BRUSSELS, June 30 — The eurozone has safeguards in place to avoid the contagion which could result from the Greek debt crisis and a possible “Grexit”, or exit from the eurozone – even if the exact consequences are still unpredictable.
Here is an outline of the situation:
The ESM, Europe’s bailout vehicle
The European Stability Mechanism (ESM), established in 2012, is a means to manage eurozone financial crises. It has access to €80 billion paid in by member states – the highest level of capital among global financial institutions. That gives it a lending capacity of €500 billion. Its role is to maintain financial stability in the eurozone and it can raise money on capital markets to lend to struggling countries at favourable rates. It can also ease pressure on a state under fire from the markets by purchasing debt. The ESM is a pillar of wider efforts made in recent years to unify economic policy in the eurozone.
The ECB, the eurozone’s central bank
In 2012, European Central Bank President Mario Draghi famously pledged to do “whatever it takes” to save the euro. The central bank was set up in 1999 and sets interest rates for the eurozone. Instruments at its disposal include OMTs (outright monetary transactions) – basically buying bonds of eurozone member states on secondary markets. This facility was set up in 2012 during the European debt crisis but has not yet been used. The ECB can also count on quantitative easing (QE) – often described as printing money – which has been in use since March to push up eurozone inflation, purchasing €60 billion of debt each month.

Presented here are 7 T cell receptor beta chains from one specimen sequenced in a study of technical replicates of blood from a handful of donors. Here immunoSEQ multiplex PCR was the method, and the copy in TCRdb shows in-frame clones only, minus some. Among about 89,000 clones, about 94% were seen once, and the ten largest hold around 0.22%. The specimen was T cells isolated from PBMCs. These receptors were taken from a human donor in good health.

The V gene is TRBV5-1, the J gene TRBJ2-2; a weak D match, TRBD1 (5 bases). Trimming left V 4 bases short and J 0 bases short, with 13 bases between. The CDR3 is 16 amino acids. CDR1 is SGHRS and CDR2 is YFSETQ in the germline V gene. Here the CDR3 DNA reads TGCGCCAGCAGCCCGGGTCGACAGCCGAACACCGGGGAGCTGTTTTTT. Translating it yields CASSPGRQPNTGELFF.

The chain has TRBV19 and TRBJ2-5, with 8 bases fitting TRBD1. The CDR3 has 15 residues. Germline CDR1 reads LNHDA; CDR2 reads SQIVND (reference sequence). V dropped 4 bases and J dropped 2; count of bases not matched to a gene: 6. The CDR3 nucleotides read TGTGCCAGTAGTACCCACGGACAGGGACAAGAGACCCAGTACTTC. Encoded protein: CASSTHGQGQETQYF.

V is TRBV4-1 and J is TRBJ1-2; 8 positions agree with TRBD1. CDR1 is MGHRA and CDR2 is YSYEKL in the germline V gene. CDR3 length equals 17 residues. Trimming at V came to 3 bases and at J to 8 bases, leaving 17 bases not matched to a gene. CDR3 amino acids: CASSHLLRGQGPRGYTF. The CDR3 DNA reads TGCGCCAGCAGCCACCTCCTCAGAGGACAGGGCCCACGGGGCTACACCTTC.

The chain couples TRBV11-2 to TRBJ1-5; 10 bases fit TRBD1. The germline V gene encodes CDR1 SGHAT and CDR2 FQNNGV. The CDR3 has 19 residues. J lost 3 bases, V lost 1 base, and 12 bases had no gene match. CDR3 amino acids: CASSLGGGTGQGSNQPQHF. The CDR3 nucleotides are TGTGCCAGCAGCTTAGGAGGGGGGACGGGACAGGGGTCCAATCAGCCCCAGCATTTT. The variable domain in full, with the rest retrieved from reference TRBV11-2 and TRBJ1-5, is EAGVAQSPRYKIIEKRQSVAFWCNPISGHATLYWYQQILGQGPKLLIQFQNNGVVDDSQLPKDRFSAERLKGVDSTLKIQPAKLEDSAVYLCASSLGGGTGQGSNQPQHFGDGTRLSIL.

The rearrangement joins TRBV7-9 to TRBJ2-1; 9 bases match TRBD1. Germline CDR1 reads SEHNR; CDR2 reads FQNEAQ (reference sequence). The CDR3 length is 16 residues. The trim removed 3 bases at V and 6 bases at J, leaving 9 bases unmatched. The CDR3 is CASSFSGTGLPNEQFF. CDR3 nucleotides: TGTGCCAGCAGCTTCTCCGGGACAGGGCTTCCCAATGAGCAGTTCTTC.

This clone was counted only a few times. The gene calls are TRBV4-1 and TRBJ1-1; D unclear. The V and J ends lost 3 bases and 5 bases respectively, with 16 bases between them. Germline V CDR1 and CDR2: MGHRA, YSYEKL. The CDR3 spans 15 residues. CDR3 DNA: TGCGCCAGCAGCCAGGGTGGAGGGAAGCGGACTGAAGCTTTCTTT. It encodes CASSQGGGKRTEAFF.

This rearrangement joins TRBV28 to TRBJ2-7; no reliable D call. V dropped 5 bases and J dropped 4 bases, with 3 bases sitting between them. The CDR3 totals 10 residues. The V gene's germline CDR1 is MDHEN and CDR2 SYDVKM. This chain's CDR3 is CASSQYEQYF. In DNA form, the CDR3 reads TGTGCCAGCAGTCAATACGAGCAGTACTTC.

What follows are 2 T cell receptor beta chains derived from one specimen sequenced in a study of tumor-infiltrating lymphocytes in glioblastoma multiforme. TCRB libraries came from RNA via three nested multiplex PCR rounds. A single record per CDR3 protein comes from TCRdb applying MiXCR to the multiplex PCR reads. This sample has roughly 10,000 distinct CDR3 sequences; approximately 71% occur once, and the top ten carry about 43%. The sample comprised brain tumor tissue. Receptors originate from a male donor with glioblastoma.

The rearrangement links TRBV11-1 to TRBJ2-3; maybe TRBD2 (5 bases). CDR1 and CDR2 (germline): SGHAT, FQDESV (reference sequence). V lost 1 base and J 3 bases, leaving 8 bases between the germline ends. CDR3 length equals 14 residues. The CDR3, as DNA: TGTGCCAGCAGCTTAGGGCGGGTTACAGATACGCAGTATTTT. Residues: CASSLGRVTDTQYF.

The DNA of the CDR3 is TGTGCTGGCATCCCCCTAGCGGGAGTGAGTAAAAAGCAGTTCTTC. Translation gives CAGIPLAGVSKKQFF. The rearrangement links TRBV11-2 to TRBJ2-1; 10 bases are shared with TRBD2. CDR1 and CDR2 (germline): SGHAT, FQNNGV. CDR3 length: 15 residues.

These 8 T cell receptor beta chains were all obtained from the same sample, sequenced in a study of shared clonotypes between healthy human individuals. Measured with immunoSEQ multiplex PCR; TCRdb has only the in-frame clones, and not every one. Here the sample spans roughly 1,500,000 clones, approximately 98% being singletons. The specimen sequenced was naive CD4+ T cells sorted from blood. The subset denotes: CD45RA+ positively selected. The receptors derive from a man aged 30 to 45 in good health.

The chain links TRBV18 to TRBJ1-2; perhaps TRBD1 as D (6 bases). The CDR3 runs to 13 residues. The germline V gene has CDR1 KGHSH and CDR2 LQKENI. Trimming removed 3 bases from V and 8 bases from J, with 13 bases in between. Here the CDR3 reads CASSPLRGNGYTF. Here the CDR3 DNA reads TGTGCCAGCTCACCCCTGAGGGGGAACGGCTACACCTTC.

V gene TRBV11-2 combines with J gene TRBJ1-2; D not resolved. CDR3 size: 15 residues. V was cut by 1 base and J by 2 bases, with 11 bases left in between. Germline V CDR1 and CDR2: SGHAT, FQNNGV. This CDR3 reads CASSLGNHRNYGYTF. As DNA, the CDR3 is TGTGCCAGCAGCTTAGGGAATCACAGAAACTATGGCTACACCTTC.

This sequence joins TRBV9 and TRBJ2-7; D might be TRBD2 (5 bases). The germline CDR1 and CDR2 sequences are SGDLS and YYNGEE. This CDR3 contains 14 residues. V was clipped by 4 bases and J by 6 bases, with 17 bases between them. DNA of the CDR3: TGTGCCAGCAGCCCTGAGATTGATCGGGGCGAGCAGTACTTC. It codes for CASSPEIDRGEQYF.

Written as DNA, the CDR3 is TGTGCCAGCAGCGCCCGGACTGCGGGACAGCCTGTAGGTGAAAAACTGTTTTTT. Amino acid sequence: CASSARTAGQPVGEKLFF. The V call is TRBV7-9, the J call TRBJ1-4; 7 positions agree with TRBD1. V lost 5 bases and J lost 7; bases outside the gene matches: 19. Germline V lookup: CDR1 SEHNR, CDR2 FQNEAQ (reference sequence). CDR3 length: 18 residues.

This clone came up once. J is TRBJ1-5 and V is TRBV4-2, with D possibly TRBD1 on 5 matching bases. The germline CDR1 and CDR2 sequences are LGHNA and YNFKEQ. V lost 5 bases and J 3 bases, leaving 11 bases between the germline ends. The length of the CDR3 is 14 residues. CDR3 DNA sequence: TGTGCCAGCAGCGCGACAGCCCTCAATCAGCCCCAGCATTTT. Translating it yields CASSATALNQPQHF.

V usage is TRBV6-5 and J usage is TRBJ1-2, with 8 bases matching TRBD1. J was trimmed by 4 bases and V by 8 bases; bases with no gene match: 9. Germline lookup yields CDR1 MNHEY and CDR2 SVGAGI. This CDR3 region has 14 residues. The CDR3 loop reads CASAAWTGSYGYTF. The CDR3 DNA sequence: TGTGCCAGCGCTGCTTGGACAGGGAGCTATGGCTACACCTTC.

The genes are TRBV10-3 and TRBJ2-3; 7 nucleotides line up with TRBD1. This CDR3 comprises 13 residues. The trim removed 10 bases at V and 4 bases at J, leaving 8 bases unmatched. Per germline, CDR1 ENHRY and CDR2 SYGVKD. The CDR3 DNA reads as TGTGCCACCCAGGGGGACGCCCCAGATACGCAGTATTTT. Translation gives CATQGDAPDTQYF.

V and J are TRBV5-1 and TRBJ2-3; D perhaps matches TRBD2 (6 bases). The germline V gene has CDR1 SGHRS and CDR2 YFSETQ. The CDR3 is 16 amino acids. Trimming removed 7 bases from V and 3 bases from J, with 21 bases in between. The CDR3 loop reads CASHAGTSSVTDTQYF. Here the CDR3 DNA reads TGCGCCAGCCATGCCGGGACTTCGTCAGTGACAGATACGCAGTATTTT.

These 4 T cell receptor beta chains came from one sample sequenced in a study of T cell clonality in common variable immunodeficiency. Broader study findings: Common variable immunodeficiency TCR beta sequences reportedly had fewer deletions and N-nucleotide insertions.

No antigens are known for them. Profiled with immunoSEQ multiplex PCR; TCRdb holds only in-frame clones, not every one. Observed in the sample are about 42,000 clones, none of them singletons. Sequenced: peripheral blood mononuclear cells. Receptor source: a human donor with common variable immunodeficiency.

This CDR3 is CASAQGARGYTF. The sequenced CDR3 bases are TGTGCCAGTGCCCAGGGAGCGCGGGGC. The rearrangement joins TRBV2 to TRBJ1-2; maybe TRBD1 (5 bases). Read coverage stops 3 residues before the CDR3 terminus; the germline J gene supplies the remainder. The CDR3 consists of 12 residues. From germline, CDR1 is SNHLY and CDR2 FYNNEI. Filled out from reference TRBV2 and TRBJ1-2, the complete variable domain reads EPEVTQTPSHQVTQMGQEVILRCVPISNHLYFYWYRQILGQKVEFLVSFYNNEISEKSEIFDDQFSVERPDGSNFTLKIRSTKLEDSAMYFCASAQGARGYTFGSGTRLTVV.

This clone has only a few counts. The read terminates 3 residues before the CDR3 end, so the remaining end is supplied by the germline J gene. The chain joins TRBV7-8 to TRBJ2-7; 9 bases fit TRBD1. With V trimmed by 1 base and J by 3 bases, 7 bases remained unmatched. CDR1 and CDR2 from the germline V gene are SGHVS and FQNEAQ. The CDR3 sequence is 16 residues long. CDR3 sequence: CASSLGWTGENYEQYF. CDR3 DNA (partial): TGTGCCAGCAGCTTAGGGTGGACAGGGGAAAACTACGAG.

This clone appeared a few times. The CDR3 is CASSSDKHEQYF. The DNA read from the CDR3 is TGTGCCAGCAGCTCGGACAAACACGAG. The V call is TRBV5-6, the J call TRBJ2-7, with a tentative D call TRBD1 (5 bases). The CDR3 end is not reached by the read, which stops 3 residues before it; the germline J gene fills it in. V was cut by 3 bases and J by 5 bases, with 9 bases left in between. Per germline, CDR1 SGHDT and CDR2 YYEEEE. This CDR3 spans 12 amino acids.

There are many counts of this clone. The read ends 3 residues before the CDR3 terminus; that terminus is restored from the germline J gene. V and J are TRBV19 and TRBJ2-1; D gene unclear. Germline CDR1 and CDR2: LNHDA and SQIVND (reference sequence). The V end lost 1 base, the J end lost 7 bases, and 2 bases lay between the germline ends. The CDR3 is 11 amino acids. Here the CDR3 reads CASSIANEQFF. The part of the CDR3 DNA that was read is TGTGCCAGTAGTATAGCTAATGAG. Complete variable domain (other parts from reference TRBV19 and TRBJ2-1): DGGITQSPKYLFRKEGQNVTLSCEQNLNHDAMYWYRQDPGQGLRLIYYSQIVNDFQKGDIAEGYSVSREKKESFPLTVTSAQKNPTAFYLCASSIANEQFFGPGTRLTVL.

Imposed slowly and painfully due to it eroding the financial sovereignty of member states, banking union is supposed to prevent a banking crisis from spreading to the rest of the economy. It has two pillars. One is the Single Supervisory Mechanism overseen by the ECB that keeps an eye out for signs of bank weakness in order to prevent it worsening. The other is the Single Resolution Mechanism, which is designed to bail out troubled institutions or to manage their failure. Its resources will reach €55 billion by 2025. Analysts say that European banks in general are much less exposed to Greece than in the past. Banks have also been forced to boost their capital reserves and liquidity, making them more resistant to shocks.
Once-vulnerable countries stronger
Ireland and Portugal received bailouts from the so-called “troika” of lenders the EU, ECB and IMF (International Monetary Fund) in 2010 and 2011, respectively. Their economies underwent structural reform and tough budget measures. Like Spain, whose banking sector also received assistance, they exited these measures between the end of 2013 and early 2014. Cyprus, which also benefited from a bailout in 2013, announced earlier this year that it would exit the programme early after emerging from financial meltdown sooner than expected. — AFP